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[leafnode-list] Re: leafnode-2 local news to web forum (or FUDforum)
> This mention and recommendation of FUDforum is meant to be constrained
> to possible use as a way of "archiving" leafnode-2's local groups and
> making the content more readily accessible under certain circumstances.
> It was not meant to constitute a general
> recommendation - though I did not necessarily communicate the whole set
> of circumstances and thought processes that led to a decision to use
> FUDforum. I am profoundly sad to abandon use of leafnode-2. Before I
> set it up on the server, all we had was e-mail. In the end, though, the
> information is more important that taking a position on the medium that
> no one in the organization uses.
> I imagine I largely feel that the usenet mechanism seems better than the
> mailing list or web forum paradigm except for one signficant detractor
> for leafnode-2 : the inability (I think I remember right) to cancel
> messages from the local groups. This made for a mess when using the
> local groups as a sort of note board. Mistakes or changes could not be
> "disappeared" without meddling with the message spool in rather
> nefarious ways. When wiki came about, this lack in leafnode-2's local
> newsgroup really made it hard to appreciate the newsgroup as much as we
> did before wiki. I guess one could counter that traceability is
> important, but I don't think its hard to come up with scenarios where it
> is not needed, or is even distracting.
> Still, in my case, a lot of points are largely irrelevant. This server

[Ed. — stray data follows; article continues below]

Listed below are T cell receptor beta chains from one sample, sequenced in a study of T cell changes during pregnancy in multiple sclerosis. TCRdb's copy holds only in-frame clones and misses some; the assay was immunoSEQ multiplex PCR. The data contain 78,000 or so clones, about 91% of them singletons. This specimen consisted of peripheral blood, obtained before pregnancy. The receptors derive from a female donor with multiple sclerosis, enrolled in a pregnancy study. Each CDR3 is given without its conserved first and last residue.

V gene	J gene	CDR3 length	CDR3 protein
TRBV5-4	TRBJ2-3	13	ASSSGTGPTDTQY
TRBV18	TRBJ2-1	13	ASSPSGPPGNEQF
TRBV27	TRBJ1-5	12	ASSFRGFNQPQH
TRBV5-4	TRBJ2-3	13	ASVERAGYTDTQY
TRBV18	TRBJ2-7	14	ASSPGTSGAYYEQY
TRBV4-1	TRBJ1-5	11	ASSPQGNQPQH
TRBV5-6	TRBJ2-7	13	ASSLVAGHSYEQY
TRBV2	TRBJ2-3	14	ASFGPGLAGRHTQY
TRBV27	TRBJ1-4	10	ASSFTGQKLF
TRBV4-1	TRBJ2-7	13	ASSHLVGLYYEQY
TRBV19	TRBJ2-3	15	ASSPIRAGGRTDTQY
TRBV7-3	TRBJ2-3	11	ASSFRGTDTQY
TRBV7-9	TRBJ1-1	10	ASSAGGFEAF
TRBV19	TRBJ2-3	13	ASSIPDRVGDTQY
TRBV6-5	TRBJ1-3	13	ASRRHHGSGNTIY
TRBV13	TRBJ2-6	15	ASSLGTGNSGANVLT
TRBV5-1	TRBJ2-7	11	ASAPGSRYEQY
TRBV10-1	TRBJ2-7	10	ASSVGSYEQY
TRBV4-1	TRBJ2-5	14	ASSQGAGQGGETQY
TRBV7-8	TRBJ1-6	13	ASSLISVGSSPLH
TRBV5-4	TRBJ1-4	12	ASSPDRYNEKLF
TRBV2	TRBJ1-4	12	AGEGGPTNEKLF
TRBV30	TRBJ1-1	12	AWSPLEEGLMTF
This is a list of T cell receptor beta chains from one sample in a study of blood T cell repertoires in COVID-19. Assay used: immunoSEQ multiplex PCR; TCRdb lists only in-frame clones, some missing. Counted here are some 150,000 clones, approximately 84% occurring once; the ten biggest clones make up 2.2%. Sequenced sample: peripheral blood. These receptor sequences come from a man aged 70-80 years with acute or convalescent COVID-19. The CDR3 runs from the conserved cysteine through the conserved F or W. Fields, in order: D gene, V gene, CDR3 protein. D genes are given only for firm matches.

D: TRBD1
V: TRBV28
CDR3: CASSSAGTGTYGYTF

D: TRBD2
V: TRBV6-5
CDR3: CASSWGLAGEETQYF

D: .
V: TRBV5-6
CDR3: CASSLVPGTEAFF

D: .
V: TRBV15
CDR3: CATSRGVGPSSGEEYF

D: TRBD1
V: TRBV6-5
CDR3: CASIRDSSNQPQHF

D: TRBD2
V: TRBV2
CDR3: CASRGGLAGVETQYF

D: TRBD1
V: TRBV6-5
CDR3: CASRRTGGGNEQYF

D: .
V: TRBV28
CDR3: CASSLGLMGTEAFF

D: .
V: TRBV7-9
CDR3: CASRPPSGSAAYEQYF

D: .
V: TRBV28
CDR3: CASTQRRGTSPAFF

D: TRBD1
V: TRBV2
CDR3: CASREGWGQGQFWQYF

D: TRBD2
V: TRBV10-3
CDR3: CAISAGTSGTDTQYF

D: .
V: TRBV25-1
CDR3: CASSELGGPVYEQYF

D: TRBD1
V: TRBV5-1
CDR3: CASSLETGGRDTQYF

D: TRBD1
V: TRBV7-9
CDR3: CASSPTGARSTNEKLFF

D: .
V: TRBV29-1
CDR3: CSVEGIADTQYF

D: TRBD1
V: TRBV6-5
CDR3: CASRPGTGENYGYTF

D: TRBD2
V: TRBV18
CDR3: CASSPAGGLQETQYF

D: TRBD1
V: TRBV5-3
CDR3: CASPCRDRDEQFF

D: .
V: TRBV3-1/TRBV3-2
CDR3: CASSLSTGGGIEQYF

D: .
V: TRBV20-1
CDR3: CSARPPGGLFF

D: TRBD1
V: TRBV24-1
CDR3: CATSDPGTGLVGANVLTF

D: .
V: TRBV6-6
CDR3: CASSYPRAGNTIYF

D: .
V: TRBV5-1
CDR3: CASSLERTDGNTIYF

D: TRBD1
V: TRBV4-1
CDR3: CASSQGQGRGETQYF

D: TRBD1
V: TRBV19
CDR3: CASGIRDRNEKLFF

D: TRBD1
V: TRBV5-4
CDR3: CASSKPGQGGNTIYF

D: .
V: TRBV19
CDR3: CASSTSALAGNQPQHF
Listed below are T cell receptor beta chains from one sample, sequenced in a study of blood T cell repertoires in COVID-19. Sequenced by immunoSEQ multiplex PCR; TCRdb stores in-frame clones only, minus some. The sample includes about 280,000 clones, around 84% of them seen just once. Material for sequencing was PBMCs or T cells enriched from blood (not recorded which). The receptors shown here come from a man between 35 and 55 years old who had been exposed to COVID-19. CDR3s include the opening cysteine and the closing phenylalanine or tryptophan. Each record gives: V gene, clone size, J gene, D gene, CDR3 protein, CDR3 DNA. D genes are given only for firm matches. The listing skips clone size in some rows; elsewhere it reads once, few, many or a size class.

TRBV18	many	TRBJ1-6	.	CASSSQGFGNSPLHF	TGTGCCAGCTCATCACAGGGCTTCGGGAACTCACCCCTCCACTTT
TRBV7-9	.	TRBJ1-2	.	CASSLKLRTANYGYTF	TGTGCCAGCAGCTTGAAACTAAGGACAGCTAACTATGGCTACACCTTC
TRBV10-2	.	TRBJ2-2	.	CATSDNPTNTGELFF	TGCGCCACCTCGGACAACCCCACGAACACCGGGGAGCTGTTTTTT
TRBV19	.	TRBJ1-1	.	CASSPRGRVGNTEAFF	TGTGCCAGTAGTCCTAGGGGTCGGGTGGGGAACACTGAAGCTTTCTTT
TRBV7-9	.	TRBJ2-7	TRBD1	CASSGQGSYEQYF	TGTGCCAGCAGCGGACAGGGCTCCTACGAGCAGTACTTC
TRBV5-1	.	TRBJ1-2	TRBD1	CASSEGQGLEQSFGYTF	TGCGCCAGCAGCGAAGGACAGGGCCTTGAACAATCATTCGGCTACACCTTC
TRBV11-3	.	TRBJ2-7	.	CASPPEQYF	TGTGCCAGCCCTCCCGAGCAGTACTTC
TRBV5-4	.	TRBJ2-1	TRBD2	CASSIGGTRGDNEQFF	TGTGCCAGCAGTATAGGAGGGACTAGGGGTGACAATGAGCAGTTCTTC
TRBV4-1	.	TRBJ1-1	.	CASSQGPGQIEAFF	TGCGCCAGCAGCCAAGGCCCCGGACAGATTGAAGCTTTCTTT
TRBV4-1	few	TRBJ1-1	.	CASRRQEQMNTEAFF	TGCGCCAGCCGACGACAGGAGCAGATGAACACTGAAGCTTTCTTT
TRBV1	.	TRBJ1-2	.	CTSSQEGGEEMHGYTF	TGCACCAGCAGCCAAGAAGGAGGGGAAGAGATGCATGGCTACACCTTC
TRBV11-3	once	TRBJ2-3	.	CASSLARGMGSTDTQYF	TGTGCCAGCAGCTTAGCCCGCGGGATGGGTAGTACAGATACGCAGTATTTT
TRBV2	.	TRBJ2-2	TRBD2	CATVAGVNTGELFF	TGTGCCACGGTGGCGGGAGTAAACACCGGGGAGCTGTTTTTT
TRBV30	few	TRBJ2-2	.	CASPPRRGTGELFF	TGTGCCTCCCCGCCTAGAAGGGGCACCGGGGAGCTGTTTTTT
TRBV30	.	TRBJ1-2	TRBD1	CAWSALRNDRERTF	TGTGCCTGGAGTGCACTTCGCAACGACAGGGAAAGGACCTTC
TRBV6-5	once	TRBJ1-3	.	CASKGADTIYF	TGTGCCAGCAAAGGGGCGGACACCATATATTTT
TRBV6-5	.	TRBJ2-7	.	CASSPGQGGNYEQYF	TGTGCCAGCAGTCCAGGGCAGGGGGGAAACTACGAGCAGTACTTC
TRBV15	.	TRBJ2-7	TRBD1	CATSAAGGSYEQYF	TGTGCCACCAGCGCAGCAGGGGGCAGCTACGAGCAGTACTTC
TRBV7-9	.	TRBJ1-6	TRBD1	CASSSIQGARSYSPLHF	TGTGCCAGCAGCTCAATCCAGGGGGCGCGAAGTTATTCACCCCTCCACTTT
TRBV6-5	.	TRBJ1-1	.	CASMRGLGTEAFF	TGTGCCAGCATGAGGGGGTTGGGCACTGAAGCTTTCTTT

> was down to one user - namely me. For all practical purposes, the data
> in the news server was lost to everyone else. This is where a
> black/white view falls somewhat short. I would be hard pressed to agree
> that I should stay away from a web forum as a way of helping the
> organization retain a better chance of finding old information gone
> stale in the news server. A lot of discussions take place in e-mail
> these days - worse than all of the above in my opinion. If I can get
> people to use it, I'll take a web forum over e-mail.
I'd be remiss to note that the nntp mechanism is vastly superior to the
forum interface with respect to message threading. FUDforum flattens out
the thread tree. This has the net effect of smashing an organized
thread into one big linear blob of messages. Ugh.
When using the leafnode local groups mechanism to implement a whiteboard,
I had the habit of creating topical threads like, oh, "Server Backups",
then create sub-threads of "Server Backups" like "Restoring Backups", or
"Media Rotation", etc. Using this mechanism, I could post to the thread
or sub-thread very infrequently (years apart), but still have all posts
neatly organized by thread and sub-thread. To go back to the news spool
to refer to a particular topic, I could quickly locate the top-level
threads that refer to the topic of interest, and quickly navigate the
thread tree to find the sub-topic of interest.
After converting this nicely organized tree of threads and subthreads to
FUDforum, all the organization was destroyed. One now has a huge flat
list of messages grouped by ID number (date/time) rather than by topic.
For my own sanity, to access the old data in the news spool, it is
looking a lot like use of a console nntp reader is going to be a must
even if no one uses nntp server anymore. The forum gives access to the
data, but without the structure of complex threads being preserved, it's
a mess. (In environments where I am not protocol constrained on the
network, like at home, I'd still use a GUI news client).
I'm sure I probably can expect at least a muttered I-told-you-so from this,
but so be it. At least I can tell on myself. The forum might not be a
bad fit for a quickly flowing thread, but even then, it is not that
uncommon for a large thread to fork multiple times. FUDforum does not
appear to handle forked threads well.
In summary, FUDforum can grant access to the data in leafnode's local
groups, but falls sadly short in the rendering of sub-threads within
threads (forum topics). This devalues the content by making the
reader have to work very hard to follow various trains of thought
that can occur within a busy or long-lived thread.
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